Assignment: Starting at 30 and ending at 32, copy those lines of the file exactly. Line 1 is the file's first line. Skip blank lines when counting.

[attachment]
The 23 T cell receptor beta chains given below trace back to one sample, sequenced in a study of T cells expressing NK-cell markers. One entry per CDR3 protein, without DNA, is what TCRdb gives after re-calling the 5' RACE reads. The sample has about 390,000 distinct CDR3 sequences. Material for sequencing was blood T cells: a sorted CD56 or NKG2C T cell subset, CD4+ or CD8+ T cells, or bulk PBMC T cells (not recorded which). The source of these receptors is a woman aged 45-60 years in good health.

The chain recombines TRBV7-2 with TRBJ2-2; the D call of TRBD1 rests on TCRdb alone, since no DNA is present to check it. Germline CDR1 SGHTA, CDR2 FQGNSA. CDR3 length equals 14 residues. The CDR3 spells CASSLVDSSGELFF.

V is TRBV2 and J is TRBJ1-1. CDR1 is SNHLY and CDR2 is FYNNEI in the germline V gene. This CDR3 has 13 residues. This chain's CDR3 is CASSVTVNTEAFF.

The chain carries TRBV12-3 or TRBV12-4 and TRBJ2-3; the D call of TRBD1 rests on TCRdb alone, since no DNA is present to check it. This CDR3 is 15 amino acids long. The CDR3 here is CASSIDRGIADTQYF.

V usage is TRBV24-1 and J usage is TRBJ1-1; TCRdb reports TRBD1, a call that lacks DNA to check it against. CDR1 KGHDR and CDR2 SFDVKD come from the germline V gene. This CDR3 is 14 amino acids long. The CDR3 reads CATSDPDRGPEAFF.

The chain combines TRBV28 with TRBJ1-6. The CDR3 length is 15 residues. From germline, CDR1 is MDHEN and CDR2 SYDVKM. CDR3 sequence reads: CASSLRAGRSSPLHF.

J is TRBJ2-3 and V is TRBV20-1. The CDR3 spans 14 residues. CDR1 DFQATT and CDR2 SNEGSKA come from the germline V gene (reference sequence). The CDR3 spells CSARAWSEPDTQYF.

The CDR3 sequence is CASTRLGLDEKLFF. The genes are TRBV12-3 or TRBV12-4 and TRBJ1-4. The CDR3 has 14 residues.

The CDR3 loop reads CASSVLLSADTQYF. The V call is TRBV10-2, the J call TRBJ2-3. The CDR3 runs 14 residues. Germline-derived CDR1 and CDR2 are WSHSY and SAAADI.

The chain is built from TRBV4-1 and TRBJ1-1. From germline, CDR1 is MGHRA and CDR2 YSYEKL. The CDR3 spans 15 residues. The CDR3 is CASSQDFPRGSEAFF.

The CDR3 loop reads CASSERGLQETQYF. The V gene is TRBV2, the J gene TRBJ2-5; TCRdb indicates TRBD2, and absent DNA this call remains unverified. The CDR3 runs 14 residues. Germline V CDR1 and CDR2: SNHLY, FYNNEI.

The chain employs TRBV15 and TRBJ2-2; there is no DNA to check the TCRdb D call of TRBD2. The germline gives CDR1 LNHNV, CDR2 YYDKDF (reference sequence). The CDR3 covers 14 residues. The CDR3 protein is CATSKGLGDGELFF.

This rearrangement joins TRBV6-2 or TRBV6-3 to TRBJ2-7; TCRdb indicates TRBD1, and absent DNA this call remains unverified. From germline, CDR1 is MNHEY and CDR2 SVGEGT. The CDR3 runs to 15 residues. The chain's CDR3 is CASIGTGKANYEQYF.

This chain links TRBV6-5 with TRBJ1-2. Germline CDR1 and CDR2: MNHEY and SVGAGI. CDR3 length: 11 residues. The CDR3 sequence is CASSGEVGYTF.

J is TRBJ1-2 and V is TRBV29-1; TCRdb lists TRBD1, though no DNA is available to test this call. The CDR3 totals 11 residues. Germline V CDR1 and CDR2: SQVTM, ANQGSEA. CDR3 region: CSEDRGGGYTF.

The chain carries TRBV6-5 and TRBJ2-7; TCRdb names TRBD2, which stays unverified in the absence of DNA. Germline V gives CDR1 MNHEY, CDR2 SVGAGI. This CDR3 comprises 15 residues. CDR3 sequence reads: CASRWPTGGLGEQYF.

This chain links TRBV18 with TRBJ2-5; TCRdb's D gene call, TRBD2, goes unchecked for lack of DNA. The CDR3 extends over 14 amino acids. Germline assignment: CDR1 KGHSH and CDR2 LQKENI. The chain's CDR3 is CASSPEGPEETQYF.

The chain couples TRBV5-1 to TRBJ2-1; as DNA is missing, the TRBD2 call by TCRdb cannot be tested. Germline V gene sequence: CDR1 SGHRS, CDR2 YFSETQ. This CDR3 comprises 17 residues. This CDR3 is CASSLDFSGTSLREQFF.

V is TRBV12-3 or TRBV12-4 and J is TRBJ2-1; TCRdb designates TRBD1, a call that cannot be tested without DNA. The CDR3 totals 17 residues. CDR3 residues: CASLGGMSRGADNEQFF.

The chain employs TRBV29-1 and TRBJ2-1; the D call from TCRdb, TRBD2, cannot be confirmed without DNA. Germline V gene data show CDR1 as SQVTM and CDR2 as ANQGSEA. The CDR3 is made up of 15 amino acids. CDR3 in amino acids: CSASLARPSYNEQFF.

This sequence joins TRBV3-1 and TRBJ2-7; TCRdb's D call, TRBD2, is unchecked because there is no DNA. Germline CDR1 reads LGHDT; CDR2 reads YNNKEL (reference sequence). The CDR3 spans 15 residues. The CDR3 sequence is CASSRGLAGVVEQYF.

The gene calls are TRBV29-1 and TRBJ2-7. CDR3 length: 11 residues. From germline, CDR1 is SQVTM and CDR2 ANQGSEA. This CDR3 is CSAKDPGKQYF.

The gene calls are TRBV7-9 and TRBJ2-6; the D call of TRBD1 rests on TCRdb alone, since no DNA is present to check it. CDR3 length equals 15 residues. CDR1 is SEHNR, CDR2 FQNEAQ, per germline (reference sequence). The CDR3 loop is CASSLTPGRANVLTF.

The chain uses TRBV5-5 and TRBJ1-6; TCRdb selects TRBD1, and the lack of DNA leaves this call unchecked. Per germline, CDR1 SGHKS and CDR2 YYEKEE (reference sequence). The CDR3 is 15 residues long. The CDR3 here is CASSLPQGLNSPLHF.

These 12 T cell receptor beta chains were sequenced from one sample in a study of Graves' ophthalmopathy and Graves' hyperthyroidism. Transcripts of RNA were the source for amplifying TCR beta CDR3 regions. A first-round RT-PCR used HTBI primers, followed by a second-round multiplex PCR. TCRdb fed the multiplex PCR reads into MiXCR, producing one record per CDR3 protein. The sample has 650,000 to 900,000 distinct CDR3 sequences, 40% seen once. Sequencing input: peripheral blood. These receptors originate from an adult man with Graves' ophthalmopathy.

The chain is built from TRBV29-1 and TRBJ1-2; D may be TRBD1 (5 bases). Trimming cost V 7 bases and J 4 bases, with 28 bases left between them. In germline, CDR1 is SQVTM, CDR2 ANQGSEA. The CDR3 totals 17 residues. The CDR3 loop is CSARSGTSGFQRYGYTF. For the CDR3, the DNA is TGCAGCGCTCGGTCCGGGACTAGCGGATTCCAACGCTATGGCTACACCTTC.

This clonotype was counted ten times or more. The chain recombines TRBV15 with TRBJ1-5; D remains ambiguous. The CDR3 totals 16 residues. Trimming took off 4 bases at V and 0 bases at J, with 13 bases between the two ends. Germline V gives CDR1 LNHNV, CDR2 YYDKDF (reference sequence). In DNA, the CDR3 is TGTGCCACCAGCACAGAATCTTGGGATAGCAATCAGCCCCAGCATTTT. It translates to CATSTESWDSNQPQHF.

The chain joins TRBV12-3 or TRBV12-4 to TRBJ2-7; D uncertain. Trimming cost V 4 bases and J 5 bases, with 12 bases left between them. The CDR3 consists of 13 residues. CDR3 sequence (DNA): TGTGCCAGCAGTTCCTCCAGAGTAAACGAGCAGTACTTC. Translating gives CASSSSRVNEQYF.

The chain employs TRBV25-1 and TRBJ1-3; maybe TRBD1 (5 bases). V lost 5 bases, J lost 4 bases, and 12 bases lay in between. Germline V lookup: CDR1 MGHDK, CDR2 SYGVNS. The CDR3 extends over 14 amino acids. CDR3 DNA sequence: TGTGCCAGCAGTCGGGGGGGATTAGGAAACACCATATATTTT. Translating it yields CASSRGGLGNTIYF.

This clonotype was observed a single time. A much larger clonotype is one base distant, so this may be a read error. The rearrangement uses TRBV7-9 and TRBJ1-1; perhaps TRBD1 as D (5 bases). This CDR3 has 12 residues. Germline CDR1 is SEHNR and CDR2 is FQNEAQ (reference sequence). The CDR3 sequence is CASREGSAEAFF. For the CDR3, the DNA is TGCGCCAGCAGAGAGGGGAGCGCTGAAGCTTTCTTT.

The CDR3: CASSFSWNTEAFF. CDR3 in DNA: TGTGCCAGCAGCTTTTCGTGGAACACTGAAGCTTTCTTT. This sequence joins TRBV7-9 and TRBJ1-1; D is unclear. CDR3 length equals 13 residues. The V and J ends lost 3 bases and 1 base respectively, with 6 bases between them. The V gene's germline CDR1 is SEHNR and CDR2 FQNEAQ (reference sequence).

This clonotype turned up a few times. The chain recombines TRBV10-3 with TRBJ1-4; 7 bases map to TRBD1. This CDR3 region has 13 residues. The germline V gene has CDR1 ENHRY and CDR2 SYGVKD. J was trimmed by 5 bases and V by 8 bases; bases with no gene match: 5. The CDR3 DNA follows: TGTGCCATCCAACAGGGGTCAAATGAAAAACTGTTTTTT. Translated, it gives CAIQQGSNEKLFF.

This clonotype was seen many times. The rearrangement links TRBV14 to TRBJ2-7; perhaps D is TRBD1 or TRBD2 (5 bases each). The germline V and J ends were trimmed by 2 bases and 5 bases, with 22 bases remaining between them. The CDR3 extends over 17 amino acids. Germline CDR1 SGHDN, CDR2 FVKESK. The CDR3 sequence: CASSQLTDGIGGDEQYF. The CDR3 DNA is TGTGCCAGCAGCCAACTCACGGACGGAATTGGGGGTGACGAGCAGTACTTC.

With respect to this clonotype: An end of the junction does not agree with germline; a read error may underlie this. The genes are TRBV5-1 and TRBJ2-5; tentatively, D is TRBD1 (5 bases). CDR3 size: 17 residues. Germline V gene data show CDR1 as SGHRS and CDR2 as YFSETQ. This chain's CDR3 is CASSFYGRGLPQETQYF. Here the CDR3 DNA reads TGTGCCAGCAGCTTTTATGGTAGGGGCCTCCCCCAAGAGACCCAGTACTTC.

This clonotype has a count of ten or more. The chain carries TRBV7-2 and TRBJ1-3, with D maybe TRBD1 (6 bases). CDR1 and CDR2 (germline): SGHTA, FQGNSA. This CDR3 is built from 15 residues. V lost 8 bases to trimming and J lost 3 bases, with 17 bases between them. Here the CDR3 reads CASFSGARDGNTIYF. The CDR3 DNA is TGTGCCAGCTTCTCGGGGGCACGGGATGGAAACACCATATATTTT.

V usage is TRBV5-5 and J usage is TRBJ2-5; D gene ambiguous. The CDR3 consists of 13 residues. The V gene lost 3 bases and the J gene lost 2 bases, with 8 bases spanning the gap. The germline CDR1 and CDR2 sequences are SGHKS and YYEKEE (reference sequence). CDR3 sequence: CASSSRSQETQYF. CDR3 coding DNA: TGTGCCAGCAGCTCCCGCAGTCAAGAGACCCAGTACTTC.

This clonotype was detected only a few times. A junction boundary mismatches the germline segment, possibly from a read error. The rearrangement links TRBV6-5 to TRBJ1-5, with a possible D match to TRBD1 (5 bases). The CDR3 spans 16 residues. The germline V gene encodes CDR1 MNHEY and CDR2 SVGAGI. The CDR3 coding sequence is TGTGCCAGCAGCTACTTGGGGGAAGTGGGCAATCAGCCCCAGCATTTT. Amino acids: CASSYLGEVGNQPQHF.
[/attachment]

This clonotype was observed a single time. A much larger clonotype is one base distant, so this may be a read error. The rearrangement uses TRBV7-9 and TRBJ1-1; perhaps TRBD1 as D (5 bases). This CDR3 has 12 residues. Germline CDR1 is SEHNR and CDR2 is FQNEAQ (reference sequence). The CDR3 sequence is CASREGSAEAFF. For the CDR3, the DNA is TGCGCCAGCAGAGAGGGGAGCGCTGAAGCTTTCTTT.

The CDR3: CASSFSWNTEAFF. CDR3 in DNA: TGTGCCAGCAGCTTTTCGTGGAACACTGAAGCTTTCTTT. This sequence joins TRBV7-9 and TRBJ1-1; D is unclear. CDR3 length equals 13 residues. The V and J ends lost 3 bases and 1 base respectively, with 6 bases between them. The V gene's germline CDR1 is SEHNR and CDR2 FQNEAQ (reference sequence).

This clonotype turned up a few times. The chain recombines TRBV10-3 with TRBJ1-4; 7 bases map to TRBD1. This CDR3 region has 13 residues. The germline V gene has CDR1 ENHRY and CDR2 SYGVKD. J was trimmed by 5 bases and V by 8 bases; bases with no gene match: 5. The CDR3 DNA follows: TGTGCCATCCAACAGGGGTCAAATGAAAAACTGTTTTTT. Translated, it gives CAIQQGSNEKLFF.